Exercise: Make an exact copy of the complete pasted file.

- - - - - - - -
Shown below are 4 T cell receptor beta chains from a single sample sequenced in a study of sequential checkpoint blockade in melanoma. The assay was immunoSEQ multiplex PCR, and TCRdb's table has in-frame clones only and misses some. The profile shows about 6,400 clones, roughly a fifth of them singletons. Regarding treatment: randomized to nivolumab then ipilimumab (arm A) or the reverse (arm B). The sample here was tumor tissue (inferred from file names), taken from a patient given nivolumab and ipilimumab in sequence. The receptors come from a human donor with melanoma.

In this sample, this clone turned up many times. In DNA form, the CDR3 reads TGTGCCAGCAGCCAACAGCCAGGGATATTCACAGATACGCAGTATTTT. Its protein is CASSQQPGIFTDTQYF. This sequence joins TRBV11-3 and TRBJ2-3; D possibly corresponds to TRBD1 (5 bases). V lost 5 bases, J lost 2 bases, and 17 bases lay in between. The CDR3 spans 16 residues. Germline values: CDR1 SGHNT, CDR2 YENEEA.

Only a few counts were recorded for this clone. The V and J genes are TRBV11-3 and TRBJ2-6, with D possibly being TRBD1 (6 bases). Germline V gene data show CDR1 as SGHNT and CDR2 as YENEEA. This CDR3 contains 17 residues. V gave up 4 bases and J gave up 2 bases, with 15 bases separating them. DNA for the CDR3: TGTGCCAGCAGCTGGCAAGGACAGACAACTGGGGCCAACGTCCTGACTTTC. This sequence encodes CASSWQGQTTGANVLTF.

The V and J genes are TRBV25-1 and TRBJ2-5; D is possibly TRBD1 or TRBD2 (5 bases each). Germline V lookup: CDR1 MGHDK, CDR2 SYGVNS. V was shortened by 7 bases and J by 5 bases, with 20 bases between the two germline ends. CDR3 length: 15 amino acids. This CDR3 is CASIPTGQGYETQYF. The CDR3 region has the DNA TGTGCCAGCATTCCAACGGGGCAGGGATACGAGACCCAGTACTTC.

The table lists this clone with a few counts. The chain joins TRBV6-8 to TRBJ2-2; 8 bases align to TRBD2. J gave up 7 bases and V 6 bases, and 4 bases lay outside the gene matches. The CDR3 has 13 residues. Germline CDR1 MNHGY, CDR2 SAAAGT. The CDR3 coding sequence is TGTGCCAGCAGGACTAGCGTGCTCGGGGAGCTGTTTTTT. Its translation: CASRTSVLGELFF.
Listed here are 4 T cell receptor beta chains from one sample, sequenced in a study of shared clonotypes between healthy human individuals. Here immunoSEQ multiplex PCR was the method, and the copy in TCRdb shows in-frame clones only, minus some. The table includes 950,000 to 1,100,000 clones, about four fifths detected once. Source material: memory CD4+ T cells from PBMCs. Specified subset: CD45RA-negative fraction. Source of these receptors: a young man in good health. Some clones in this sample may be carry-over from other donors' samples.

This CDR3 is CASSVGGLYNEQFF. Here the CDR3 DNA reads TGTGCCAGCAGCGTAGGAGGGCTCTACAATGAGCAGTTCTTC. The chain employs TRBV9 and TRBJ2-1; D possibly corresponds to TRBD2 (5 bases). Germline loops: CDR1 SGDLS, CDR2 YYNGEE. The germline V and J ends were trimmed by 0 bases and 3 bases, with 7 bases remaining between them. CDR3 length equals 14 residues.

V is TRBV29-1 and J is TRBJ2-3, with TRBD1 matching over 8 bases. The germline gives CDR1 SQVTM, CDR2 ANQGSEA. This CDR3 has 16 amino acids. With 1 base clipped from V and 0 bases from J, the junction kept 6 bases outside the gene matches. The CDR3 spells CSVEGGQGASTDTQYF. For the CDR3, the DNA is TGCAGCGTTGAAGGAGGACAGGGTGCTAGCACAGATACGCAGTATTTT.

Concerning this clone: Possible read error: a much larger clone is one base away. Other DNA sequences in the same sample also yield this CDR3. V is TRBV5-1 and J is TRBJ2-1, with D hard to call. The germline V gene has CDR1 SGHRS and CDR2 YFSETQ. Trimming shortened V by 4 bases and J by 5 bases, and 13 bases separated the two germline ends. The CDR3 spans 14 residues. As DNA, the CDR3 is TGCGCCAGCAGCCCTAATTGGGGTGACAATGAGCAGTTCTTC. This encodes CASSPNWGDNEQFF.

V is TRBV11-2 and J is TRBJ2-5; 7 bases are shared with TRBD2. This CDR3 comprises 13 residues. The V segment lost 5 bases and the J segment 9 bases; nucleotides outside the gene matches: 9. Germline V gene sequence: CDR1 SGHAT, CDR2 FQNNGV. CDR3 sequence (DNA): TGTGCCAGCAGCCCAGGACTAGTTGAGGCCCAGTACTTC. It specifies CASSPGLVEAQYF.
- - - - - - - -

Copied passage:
Shown below are 4 T cell receptor beta chains from a single sample sequenced in a study of sequential checkpoint blockade in melanoma. The assay was immunoSEQ multiplex PCR, and TCRdb's table has in-frame clones only and misses some. The profile shows about 6,400 clones, roughly a fifth of them singletons. Regarding treatment: randomized to nivolumab then ipilimumab (arm A) or the reverse (arm B). The sample here was tumor tissue (inferred from file names), taken from a patient given nivolumab and ipilimumab in sequence. The receptors come from a human donor with melanoma.

In this sample, this clone turned up many times. In DNA form, the CDR3 reads TGTGCCAGCAGCCAACAGCCAGGGATATTCACAGATACGCAGTATTTT. Its protein is CASSQQPGIFTDTQYF. This sequence joins TRBV11-3 and TRBJ2-3; D possibly corresponds to TRBD1 (5 bases). V lost 5 bases, J lost 2 bases, and 17 bases lay in between. The CDR3 spans 16 residues. Germline values: CDR1 SGHNT, CDR2 YENEEA.

Only a few counts were recorded for this clone. The V and J genes are TRBV11-3 and TRBJ2-6, with D possibly being TRBD1 (6 bases). Germline V gene data show CDR1 as SGHNT and CDR2 as YENEEA. This CDR3 contains 17 residues. V gave up 4 bases and J gave up 2 bases, with 15 bases separating them. DNA for the CDR3: TGTGCCAGCAGCTGGCAAGGACAGACAACTGGGGCCAACGTCCTGACTTTC. This sequence encodes CASSWQGQTTGANVLTF.

The V and J genes are TRBV25-1 and TRBJ2-5; D is possibly TRBD1 or TRBD2 (5 bases each). Germline V lookup: CDR1 MGHDK, CDR2 SYGVNS. V was shortened by 7 bases and J by 5 bases, with 20 bases between the two germline ends. CDR3 length: 15 amino acids. This CDR3 is CASIPTGQGYETQYF. The CDR3 region has the DNA TGTGCCAGCATTCCAACGGGGCAGGGATACGAGACCCAGTACTTC.

The table lists this clone with a few counts. The chain joins TRBV6-8 to TRBJ2-2; 8 bases align to TRBD2. J gave up 7 bases and V 6 bases, and 4 bases lay outside the gene matches. The CDR3 has 13 residues. Germline CDR1 MNHGY, CDR2 SAAAGT. The CDR3 coding sequence is TGTGCCAGCAGGACTAGCGTGCTCGGGGAGCTGTTTTTT. Its translation: CASRTSVLGELFF.
Listed here are 4 T cell receptor beta chains from one sample, sequenced in a study of shared clonotypes between healthy human individuals. Here immunoSEQ multiplex PCR was the method, and the copy in TCRdb shows in-frame clones only, minus some. The table includes 950,000 to 1,100,000 clones, about four fifths detected once. Source material: memory CD4+ T cells from PBMCs. Specified subset: CD45RA-negative fraction. Source of these receptors: a young man in good health. Some clones in this sample may be carry-over from other donors' samples.

This CDR3 is CASSVGGLYNEQFF. Here the CDR3 DNA reads TGTGCCAGCAGCGTAGGAGGGCTCTACAATGAGCAGTTCTTC. The chain employs TRBV9 and TRBJ2-1; D possibly corresponds to TRBD2 (5 bases). Germline loops: CDR1 SGDLS, CDR2 YYNGEE. The germline V and J ends were trimmed by 0 bases and 3 bases, with 7 bases remaining between them. CDR3 length equals 14 residues.

V is TRBV29-1 and J is TRBJ2-3, with TRBD1 matching over 8 bases. The germline gives CDR1 SQVTM, CDR2 ANQGSEA. This CDR3 has 16 amino acids. With 1 base clipped from V and 0 bases from J, the junction kept 6 bases outside the gene matches. The CDR3 spells CSVEGGQGASTDTQYF. For the CDR3, the DNA is TGCAGCGTTGAAGGAGGACAGGGTGCTAGCACAGATACGCAGTATTTT.

Concerning this clone: Possible read error: a much larger clone is one base away. Other DNA sequences in the same sample also yield this CDR3. V is TRBV5-1 and J is TRBJ2-1, with D hard to call. The germline V gene has CDR1 SGHRS and CDR2 YFSETQ. Trimming shortened V by 4 bases and J by 5 bases, and 13 bases separated the two germline ends. The CDR3 spans 14 residues. As DNA, the CDR3 is TGCGCCAGCAGCCCTAATTGGGGTGACAATGAGCAGTTCTTC. This encodes CASSPNWGDNEQFF.

V is TRBV11-2 and J is TRBJ2-5; 7 bases are shared with TRBD2. This CDR3 comprises 13 residues. The V segment lost 5 bases and the J segment 9 bases; nucleotides outside the gene matches: 9. Germline V gene sequence: CDR1 SGHAT, CDR2 FQNNGV. CDR3 sequence (DNA): TGTGCCAGCAGCCCAGGACTAGTTGAGGCCCAGTACTTC. It specifies CASSPGLVEAQYF.